Zucchini/Squash
Cucumber
Potatoes
Lettuce
Onion
GARLIC!!!!!
Basil
Eggplant?
Tomatoes
Kale/Chard
 
PYO: Beans and Flowers (lots of flowers) cherry tomatoes are almost here!
 
 
Enjoy!
Posted 7/12/2014 2:48pm by Brittany Sidway.
(this text is written by Kevin, sent by Brittany)
 
Week 4 and Veggies Galore. There are a lot of vegetables in the MCF fields, things could be worse (first thing that came to mind were the Ring-wraiths horses tramping all over things on the farm). Thanks to our drip irrigation system our vegetables are staying healthy and our farmers are keeping the freak-outs to a minimum. There is maybe nothing more stressful than a lack of rain when it comes to growing food. Our soil seems to be made of some mysterious material that absorbs water and quickly transports it to another dimension, because let me tell you, it dries out fast. That being said, I have worked on farms where you have to literally wade through knee-high water to pick your onions, so I'm not complaining, work with what you've got.

Brit and I just came inside from a long, exciting harvest. We got to pick our first new potatoes and onions. Pretty amazing right? I know, that's what I said! 

I would go into more detail about the amazingness of things, but I'm sleepy, and I'll just riddle this page with spelling mistakes if I continue, so without further adieu...

what's in the share?


Carrots - It's hard not to eat them as is, but they go great finely chopped in slaw - these are the best tasting ones yet, Mokum, our favorite summer variety.
Beets - Wrapped in tinfoil they go great roasted on the grill, eat the greens too
Zucchini - Sliced in half grilled is a quick, delicious side.  There are some big ones this week, so maybe zucchini bread?  zucchini fritters?
Cucumber - I like a couple of slices in a gin and tonic on a hot day, or add some flavor to a pitcher of water in the fridge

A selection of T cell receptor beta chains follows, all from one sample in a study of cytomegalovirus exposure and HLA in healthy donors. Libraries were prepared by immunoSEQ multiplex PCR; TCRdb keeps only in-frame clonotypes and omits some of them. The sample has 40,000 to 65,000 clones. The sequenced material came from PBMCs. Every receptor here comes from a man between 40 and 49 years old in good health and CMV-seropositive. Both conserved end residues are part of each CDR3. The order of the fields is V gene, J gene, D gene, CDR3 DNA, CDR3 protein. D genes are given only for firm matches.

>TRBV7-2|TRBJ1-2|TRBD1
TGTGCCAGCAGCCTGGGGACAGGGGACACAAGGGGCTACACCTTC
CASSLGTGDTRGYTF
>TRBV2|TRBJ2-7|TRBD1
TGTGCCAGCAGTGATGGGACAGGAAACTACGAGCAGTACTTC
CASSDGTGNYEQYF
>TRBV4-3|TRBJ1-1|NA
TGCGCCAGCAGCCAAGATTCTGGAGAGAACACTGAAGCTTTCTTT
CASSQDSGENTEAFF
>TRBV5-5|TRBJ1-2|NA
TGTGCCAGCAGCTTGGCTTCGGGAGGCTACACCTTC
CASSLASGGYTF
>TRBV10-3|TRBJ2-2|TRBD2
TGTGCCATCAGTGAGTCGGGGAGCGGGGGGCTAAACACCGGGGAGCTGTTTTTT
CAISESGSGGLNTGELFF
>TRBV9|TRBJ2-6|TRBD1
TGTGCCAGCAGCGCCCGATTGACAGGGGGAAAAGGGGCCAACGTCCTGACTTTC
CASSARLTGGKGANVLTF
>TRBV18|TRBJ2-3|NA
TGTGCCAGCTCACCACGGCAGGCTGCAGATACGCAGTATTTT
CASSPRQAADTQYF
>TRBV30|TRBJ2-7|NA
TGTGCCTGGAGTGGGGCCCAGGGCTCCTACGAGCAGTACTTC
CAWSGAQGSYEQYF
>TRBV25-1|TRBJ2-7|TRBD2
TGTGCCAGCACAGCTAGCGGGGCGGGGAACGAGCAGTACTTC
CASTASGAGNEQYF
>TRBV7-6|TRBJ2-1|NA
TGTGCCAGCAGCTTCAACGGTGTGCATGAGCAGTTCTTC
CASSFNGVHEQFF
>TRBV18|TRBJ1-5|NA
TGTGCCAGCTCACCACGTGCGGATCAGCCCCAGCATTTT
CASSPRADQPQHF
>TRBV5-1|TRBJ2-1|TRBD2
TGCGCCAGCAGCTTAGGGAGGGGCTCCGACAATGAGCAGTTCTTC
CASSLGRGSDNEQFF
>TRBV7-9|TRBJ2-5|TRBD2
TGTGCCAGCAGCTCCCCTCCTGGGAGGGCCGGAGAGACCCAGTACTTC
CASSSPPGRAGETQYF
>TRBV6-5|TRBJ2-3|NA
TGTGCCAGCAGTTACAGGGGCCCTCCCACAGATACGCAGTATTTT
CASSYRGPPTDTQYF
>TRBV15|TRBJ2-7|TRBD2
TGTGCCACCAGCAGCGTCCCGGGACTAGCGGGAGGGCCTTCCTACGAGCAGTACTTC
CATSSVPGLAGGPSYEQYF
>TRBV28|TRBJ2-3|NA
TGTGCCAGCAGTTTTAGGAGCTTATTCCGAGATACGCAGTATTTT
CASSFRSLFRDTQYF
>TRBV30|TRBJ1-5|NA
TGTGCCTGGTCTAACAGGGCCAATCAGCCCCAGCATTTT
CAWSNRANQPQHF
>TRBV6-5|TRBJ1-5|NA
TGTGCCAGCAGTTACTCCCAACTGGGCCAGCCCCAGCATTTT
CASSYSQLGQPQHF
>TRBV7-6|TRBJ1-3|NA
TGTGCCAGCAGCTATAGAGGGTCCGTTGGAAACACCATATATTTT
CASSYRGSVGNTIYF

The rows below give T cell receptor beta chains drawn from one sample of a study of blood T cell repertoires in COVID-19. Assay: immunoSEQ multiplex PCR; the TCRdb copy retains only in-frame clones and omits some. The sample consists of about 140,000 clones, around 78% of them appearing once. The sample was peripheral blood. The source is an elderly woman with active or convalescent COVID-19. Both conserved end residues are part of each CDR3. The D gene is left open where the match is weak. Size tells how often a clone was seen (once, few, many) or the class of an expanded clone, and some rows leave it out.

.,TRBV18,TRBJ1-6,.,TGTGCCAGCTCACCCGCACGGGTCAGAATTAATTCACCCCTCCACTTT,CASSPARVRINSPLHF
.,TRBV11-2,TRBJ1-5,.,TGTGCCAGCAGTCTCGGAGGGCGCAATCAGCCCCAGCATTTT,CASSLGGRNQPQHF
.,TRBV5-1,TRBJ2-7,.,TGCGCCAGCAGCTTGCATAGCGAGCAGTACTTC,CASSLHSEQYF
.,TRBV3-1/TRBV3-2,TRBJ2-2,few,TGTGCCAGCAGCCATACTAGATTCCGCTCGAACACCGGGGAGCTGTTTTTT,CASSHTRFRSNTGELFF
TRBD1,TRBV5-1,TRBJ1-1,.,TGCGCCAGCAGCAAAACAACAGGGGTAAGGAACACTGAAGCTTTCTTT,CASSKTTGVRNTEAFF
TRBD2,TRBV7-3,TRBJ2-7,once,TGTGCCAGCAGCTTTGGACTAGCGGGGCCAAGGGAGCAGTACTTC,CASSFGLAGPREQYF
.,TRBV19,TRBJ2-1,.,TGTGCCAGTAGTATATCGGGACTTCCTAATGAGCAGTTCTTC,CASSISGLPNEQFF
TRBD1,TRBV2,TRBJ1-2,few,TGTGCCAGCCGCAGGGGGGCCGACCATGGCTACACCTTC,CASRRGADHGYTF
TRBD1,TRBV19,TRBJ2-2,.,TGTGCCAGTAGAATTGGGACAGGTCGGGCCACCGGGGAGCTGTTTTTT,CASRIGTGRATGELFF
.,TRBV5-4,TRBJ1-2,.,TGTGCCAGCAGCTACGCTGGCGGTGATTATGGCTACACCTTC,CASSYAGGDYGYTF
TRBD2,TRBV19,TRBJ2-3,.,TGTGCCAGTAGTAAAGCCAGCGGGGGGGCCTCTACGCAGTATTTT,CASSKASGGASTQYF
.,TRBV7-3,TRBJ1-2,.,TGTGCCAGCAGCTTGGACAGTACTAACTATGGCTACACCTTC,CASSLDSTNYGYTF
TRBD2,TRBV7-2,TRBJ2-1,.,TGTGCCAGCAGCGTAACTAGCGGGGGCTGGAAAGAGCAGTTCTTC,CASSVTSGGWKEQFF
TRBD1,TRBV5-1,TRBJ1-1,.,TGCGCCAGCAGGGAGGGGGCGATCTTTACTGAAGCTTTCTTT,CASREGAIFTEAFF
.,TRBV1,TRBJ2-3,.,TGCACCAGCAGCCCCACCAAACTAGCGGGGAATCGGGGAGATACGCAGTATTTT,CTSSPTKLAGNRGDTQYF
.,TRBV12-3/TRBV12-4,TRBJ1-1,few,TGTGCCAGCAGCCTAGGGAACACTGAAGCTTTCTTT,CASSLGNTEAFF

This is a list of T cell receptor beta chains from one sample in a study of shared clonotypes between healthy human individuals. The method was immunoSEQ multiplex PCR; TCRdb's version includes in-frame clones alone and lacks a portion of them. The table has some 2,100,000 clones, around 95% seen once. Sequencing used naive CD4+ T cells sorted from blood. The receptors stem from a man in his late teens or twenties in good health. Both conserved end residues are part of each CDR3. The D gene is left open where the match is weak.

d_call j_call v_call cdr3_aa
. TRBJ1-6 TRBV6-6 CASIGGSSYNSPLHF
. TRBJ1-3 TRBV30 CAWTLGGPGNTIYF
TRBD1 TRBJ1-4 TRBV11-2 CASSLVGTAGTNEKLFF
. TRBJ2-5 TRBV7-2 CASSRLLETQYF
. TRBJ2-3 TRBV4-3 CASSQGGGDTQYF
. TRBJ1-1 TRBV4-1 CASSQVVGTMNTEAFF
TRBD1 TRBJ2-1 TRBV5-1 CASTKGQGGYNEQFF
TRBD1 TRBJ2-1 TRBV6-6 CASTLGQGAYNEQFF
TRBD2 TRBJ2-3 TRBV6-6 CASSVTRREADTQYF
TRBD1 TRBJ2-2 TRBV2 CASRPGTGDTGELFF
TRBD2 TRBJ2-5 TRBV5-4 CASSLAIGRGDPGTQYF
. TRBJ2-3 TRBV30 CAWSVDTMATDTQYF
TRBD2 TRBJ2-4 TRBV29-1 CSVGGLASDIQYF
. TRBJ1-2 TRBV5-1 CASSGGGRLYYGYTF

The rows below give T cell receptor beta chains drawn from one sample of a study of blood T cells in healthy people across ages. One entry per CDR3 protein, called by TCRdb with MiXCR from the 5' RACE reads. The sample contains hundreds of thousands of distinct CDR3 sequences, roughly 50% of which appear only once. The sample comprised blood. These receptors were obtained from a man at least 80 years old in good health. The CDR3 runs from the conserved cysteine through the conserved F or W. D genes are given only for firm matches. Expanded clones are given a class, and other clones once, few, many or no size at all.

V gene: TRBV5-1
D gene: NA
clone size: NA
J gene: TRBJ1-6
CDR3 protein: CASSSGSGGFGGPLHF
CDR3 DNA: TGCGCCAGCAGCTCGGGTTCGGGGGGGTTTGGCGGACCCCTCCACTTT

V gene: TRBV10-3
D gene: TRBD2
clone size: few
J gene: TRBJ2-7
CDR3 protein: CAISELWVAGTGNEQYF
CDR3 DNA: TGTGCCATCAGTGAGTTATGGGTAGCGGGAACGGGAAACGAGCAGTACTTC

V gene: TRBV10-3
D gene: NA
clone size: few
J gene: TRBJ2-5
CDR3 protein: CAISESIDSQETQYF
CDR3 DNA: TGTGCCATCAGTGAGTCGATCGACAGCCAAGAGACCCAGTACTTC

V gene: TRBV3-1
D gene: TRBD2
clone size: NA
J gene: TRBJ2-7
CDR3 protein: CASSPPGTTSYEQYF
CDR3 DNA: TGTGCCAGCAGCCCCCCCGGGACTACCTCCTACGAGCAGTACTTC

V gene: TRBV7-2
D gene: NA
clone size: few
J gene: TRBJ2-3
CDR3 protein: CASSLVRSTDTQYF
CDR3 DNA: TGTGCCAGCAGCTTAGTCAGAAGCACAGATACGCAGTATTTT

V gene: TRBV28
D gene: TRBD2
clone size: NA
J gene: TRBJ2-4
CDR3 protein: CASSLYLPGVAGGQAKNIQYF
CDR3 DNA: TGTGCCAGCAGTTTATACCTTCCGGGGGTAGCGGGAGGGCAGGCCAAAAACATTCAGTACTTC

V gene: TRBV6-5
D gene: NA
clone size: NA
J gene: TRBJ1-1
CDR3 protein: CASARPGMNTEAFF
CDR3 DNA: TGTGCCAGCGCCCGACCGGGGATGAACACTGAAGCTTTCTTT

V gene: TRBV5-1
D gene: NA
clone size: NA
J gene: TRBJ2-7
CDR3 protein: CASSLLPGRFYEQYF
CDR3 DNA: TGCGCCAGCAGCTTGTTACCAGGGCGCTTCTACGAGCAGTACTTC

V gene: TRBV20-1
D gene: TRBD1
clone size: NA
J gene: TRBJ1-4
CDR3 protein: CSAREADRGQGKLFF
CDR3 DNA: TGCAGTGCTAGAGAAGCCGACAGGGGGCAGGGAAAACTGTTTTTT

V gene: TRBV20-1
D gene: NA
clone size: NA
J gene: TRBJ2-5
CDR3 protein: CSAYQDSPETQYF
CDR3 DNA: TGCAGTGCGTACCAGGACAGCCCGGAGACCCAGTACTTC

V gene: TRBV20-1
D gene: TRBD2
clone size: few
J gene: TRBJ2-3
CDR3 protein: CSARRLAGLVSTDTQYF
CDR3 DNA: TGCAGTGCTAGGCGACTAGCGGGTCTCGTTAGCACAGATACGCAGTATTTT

Green Onions - so fresh, so potent, very excellent, eat them!
New Potatoes - they make an excellent potato salad chopped into quarters, add some roasted beets for a crazy spin on an old dish
Peas - shmease
Turnips - raw, roasted, sauteed, steamed, pickled... and on and on
Lettuce
Chard / Kale / Cabbage / Basil (small amounts in choice)
Beans 
 
PYO
LOTs of Peas
Beans
Flowers/Herbs
(cherry tomatoes are on their way, along with okra, mini sweet peppers, tomatillos and husk cherries!)

Brittany says this is one of her favorite shares ever, must be all the great food and flavors and stuff. Thanks for reading, happy eating.
 
(Brittany is writing now)
Recipes:
Roasted Beets, Carrots, Turnips (I'd skip the sage and toss in fresh basil after the roots come out of the oven)
 
I made a great beet and potato salad last week.  I boiled the beets (ha! remember when I said don't boil them?  We'll I was short for time and not about to turn on the oven in the sweltering heat) and potatoes then toss with olive oil, salt, pepper and veganaise to taste (yes, it's a household staple here, we call it "the white stuff" - all recognizable ingredients and great flavor).  I also poured in a splash of veggie broth I made with carrot tops, scallion tops and broccoli stalks a few weeks ago.  It was a hit.